Tiny Colony by Monique Quintana | flash fiction | #thesideshow

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tiny colony

Ralph and the boys watched two ants fuck in the sandbox. Their little bodies on each other like they had been sewn together twin style. They wondered if the ants could feel the heat the way they did, but all that sun seemed to smile on then, because they were going at it for the longest time. Nearby the rest of their ants were coming out of their mound, going about their day as usual. Ralph’s cousin, Crystal, stood over them, tugging on the belt buckle of her denim shorts. She spun around and pointed to the question mark on her butt, How do you like me now, Ralph? I bet you don’t have any of these. The boys kept their eyes intently on the ants, because even though they liked girls, two ants fucking eclipsed a cute girl, especially if she was someone’s relative. Those two ants were the color of blood, or of fire, and despite the way they laughed, they imagined them monarchs, knew that somehow they were both a king and a queen in some undeniable insect dimension. But for some reason, Crystal couldn’t take it, there, take that, she said, with a piece of stick, her wooden scepter, she twirled her little body, X’d them out into some dirty ether, some kind of ant heaven, and they wondered if their colony would mourn them the same way.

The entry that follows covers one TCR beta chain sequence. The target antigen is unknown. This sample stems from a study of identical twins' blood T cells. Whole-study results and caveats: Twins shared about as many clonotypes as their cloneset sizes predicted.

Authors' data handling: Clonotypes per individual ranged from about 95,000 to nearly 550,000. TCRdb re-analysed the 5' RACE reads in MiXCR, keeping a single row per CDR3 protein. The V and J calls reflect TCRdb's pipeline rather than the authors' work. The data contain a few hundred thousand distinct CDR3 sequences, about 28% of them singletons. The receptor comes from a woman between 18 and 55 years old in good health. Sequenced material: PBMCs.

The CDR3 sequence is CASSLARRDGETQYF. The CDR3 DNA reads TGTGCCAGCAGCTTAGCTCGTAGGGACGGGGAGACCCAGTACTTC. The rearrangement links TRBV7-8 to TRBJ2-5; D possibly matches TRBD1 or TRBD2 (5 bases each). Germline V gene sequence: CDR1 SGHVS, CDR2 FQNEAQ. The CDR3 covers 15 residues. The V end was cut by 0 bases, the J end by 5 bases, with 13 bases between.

About the Author

Monique Quintana is a contributing Beauty and Fashion Editor of Luna Luna and blogs at razorhousemagazine.com. She holds an MFA in Creative Writing Fiction from CSU Fresno, and her work has appeared in Huizache, Bordersenses, and The Acentos Review, among others. She is a member of the Central Valley Women Writers of Color collective, the Latinx Authors Collective (LACO), a Squaw Valley Community of Writers Fellow, and this summer, she will be attending the Sundress Academy of the Arts Residency in Knoxville, TN.

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